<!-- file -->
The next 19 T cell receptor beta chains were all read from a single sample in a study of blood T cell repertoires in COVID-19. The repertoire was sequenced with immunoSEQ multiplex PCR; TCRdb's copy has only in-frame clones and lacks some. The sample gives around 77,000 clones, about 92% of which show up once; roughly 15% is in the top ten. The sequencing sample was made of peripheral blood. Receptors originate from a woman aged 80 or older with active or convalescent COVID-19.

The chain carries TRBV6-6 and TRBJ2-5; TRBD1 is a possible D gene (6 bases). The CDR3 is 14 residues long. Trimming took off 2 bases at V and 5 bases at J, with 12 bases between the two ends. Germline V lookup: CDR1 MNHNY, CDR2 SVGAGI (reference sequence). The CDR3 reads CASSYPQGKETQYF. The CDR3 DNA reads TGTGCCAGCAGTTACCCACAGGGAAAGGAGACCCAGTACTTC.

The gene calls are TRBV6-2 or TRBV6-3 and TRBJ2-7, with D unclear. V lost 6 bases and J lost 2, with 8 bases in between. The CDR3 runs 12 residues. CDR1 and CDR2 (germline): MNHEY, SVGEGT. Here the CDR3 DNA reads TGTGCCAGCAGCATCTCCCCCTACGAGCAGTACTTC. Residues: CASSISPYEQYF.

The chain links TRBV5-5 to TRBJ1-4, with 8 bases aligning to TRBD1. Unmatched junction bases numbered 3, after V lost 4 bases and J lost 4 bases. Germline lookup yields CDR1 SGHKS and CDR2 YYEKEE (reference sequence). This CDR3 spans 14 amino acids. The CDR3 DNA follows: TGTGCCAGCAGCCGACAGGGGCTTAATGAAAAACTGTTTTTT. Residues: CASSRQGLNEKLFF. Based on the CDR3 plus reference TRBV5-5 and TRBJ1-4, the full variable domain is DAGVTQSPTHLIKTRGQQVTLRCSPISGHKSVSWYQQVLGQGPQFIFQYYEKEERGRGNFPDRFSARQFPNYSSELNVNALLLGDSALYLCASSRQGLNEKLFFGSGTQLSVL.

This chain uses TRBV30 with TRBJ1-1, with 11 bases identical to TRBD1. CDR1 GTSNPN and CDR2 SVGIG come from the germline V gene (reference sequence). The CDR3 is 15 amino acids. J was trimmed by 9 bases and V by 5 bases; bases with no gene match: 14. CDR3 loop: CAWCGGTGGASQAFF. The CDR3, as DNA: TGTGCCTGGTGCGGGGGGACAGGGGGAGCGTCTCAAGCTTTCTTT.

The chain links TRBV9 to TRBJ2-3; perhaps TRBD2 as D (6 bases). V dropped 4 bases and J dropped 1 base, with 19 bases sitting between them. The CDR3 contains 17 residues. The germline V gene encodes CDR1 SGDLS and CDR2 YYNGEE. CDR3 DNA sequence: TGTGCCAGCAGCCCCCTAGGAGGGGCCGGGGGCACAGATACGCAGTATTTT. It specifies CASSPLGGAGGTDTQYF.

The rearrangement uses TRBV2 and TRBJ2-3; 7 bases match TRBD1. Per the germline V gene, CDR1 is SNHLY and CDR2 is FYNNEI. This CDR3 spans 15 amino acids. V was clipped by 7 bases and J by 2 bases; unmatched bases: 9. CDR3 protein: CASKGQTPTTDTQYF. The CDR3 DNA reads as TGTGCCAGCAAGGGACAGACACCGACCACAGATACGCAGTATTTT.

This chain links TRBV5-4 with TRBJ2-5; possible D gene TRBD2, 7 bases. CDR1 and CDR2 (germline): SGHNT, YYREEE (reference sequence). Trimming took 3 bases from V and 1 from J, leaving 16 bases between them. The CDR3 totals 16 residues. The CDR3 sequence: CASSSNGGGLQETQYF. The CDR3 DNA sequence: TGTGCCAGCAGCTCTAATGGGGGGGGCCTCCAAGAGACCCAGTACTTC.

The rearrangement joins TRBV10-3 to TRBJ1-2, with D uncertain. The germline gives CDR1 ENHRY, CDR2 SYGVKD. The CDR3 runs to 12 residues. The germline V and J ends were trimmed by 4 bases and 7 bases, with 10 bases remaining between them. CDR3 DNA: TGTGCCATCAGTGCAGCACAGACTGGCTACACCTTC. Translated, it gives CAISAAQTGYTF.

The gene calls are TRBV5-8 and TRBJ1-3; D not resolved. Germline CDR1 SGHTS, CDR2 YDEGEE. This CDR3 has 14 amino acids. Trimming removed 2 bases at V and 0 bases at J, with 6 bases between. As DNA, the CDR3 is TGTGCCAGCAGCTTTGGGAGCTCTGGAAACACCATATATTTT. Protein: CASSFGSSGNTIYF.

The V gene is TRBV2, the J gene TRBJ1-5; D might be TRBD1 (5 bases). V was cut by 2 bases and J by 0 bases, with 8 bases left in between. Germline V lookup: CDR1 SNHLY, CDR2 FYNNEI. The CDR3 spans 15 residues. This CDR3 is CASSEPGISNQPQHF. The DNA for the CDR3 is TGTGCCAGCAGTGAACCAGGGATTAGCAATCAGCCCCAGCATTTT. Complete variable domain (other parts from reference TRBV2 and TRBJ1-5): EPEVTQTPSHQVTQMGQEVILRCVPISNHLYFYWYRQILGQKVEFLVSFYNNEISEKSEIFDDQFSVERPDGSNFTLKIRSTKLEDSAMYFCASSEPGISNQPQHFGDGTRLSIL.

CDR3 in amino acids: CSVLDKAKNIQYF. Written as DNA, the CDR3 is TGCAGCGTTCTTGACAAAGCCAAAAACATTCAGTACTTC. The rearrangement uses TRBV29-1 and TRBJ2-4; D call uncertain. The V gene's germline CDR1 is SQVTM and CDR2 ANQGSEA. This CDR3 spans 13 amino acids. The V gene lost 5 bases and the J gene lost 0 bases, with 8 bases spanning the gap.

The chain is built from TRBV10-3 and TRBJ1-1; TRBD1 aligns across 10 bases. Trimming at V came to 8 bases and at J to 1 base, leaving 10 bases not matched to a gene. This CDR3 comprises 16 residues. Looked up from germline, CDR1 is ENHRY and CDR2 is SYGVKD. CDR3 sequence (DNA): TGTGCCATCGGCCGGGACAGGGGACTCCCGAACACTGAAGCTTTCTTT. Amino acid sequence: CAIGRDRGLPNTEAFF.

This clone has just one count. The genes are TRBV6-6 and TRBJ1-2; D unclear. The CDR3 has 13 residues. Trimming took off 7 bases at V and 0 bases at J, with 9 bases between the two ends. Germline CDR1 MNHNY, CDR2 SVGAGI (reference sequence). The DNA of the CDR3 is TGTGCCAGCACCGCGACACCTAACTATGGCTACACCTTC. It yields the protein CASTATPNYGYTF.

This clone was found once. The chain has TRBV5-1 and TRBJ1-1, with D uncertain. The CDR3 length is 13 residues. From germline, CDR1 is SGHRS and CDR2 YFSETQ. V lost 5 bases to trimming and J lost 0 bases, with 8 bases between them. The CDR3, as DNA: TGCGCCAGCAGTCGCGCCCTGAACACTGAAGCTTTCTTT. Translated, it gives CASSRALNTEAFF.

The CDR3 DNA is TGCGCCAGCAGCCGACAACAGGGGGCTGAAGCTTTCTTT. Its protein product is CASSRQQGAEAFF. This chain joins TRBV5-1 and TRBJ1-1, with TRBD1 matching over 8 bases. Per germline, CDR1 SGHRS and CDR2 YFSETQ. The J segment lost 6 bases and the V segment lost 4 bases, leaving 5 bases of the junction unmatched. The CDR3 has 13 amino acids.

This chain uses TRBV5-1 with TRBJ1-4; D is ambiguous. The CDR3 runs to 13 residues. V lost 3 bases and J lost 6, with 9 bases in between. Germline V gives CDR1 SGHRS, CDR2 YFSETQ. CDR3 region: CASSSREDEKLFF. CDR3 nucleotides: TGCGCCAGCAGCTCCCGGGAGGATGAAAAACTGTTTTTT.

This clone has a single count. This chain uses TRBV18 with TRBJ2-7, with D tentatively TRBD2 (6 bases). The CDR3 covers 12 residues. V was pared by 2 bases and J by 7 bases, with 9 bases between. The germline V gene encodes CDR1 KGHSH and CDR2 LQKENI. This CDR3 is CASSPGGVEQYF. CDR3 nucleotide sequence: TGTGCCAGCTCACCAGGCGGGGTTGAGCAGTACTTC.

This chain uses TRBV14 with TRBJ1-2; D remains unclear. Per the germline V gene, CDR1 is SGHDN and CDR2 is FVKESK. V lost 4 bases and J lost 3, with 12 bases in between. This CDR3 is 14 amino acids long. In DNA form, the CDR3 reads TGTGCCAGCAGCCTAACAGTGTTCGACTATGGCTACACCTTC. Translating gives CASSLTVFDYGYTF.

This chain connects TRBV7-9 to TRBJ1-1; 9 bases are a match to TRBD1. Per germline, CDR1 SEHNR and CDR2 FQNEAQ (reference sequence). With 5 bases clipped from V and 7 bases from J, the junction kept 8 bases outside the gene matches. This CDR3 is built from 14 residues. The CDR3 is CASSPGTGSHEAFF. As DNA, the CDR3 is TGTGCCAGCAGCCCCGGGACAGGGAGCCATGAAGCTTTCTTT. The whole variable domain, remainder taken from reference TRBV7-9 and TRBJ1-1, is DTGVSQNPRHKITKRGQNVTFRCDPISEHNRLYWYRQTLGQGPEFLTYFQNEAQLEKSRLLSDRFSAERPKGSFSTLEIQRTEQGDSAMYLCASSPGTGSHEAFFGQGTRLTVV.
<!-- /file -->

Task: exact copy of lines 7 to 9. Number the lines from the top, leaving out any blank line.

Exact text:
The rearrangement uses TRBV2 and TRBJ2-3; 7 bases match TRBD1. Per the germline V gene, CDR1 is SNHLY and CDR2 is FYNNEI. This CDR3 spans 15 amino acids. V was clipped by 7 bases and J by 2 bases; unmatched bases: 9. CDR3 protein: CASKGQTPTTDTQYF. The CDR3 DNA reads as TGTGCCAGCAAGGGACAGACACCGACCACAGATACGCAGTATTTT.

This chain links TRBV5-4 with TRBJ2-5; possible D gene TRBD2, 7 bases. CDR1 and CDR2 (germline): SGHNT, YYREEE (reference sequence). Trimming took 3 bases from V and 1 from J, leaving 16 bases between them. The CDR3 totals 16 residues. The CDR3 sequence: CASSSNGGGLQETQYF. The CDR3 DNA sequence: TGTGCCAGCAGCTCTAATGGGGGGGGCCTCCAAGAGACCCAGTACTTC.

The rearrangement joins TRBV10-3 to TRBJ1-2, with D uncertain. The germline gives CDR1 ENHRY, CDR2 SYGVKD. The CDR3 runs to 12 residues. The germline V and J ends were trimmed by 4 bases and 7 bases, with 10 bases remaining between them. CDR3 DNA: TGTGCCATCAGTGCAGCACAGACTGGCTACACCTTC. Translated, it gives CAISAAQTGYTF.